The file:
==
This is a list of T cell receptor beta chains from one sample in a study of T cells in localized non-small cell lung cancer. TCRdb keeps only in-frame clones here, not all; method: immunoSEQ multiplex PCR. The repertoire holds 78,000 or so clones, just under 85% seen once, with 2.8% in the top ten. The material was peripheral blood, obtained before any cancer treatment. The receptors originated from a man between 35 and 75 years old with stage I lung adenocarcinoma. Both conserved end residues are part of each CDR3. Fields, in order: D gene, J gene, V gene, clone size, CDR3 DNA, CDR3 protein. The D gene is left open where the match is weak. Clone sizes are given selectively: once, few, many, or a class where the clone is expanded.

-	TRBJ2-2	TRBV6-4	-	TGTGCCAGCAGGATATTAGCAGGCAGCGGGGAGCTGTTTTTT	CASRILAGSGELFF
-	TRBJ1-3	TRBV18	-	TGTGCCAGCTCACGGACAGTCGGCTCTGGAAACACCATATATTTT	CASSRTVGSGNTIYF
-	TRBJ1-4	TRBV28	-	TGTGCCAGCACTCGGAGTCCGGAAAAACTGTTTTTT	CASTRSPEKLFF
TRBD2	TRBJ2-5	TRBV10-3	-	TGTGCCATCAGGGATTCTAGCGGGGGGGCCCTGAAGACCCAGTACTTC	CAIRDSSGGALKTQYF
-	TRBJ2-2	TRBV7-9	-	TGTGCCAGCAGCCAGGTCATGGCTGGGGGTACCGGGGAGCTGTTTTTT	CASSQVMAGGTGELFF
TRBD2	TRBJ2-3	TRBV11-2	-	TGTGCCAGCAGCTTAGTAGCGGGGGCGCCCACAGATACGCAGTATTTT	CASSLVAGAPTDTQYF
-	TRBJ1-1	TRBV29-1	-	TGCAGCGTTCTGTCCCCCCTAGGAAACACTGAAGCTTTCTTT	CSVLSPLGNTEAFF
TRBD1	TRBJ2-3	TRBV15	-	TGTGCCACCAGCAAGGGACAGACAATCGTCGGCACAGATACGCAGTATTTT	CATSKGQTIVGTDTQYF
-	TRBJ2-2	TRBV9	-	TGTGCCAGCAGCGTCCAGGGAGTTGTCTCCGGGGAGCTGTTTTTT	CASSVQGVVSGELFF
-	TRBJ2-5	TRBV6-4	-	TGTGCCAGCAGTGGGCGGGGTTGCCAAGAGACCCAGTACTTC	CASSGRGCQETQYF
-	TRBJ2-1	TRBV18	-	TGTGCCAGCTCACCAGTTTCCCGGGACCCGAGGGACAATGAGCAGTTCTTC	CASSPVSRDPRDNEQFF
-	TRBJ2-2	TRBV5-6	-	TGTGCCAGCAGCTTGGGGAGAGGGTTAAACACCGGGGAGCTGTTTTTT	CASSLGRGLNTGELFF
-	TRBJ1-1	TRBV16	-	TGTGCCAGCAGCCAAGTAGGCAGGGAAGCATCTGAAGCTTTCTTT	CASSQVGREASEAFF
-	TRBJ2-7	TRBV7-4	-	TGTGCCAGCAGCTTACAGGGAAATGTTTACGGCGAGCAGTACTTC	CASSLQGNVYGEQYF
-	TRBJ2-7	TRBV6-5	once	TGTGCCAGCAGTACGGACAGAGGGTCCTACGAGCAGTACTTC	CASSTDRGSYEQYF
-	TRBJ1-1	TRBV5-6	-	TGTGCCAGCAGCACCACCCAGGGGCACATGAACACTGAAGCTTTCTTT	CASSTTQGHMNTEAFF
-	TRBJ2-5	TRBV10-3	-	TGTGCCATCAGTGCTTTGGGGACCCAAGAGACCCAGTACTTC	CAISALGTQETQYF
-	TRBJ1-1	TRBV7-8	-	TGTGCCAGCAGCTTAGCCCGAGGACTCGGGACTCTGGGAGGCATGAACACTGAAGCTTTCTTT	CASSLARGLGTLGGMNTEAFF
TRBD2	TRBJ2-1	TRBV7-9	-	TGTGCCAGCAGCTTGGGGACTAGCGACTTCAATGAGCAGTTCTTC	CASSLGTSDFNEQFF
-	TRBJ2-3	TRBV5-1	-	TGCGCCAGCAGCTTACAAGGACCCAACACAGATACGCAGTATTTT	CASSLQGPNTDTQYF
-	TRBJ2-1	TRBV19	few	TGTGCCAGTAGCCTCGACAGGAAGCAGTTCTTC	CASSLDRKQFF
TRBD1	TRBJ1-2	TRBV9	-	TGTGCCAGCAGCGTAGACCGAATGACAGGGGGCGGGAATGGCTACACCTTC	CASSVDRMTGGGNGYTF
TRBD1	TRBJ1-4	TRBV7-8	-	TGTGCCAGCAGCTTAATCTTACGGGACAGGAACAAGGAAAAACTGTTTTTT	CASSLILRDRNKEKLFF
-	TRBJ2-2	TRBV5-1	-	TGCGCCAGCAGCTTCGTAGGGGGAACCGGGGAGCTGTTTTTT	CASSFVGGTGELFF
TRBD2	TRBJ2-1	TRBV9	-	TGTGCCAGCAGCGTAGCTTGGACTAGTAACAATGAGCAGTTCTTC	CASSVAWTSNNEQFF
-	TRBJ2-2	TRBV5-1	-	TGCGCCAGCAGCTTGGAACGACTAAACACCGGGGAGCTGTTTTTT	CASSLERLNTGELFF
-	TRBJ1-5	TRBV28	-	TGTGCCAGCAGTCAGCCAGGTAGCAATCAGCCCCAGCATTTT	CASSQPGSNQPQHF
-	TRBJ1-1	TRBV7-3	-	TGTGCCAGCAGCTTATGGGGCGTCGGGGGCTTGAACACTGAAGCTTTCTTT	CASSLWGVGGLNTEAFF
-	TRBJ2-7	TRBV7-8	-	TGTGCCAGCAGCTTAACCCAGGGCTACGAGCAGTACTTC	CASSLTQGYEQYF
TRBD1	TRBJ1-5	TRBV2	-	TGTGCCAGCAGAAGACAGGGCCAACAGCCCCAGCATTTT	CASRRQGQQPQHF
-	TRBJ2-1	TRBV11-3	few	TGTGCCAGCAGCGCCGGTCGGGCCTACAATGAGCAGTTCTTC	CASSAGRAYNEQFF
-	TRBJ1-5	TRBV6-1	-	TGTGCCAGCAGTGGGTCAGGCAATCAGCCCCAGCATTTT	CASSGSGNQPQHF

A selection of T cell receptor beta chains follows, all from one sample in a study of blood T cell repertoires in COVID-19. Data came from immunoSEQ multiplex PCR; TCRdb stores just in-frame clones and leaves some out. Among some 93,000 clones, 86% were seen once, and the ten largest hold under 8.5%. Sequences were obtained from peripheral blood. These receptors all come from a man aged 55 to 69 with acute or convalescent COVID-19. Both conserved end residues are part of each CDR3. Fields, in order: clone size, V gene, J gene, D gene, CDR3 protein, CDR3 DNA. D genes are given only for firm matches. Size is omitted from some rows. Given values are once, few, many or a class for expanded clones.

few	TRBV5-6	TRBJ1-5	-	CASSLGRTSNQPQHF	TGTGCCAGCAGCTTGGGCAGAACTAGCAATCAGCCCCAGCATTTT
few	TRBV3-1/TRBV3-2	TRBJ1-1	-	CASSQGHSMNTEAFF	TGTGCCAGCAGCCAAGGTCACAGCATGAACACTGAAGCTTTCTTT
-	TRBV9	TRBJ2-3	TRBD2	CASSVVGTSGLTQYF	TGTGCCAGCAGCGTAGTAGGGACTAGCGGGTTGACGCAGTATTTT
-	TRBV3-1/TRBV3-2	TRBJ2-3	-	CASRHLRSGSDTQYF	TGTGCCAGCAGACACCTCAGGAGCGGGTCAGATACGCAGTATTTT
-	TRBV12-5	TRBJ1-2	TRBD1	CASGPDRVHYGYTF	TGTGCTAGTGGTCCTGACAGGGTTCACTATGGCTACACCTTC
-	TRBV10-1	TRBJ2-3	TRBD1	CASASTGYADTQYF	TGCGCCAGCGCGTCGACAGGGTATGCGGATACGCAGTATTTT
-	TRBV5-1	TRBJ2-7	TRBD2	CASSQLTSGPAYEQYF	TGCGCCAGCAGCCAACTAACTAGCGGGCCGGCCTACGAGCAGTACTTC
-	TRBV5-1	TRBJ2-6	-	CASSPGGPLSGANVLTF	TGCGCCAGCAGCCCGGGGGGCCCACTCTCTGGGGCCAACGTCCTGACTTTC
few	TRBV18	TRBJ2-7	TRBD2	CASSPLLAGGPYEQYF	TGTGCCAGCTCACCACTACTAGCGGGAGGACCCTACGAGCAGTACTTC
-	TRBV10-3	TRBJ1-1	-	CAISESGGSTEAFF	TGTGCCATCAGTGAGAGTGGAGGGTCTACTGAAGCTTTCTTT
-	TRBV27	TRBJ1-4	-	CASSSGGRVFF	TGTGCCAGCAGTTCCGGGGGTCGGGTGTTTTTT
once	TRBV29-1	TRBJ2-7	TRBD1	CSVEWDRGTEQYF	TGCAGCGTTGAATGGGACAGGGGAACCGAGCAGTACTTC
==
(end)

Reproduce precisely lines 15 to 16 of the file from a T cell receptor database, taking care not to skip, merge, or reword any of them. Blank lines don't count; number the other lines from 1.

-	TRBJ2-7	TRBV7-4	-	TGTGCCAGCAGCTTACAGGGAAATGTTTACGGCGAGCAGTACTTC	CASSLQGNVYGEQYF
-	TRBJ2-7	TRBV6-5	once	TGTGCCAGCAGTACGGACAGAGGGTCCTACGAGCAGTACTTC	CASSTDRGSYEQYF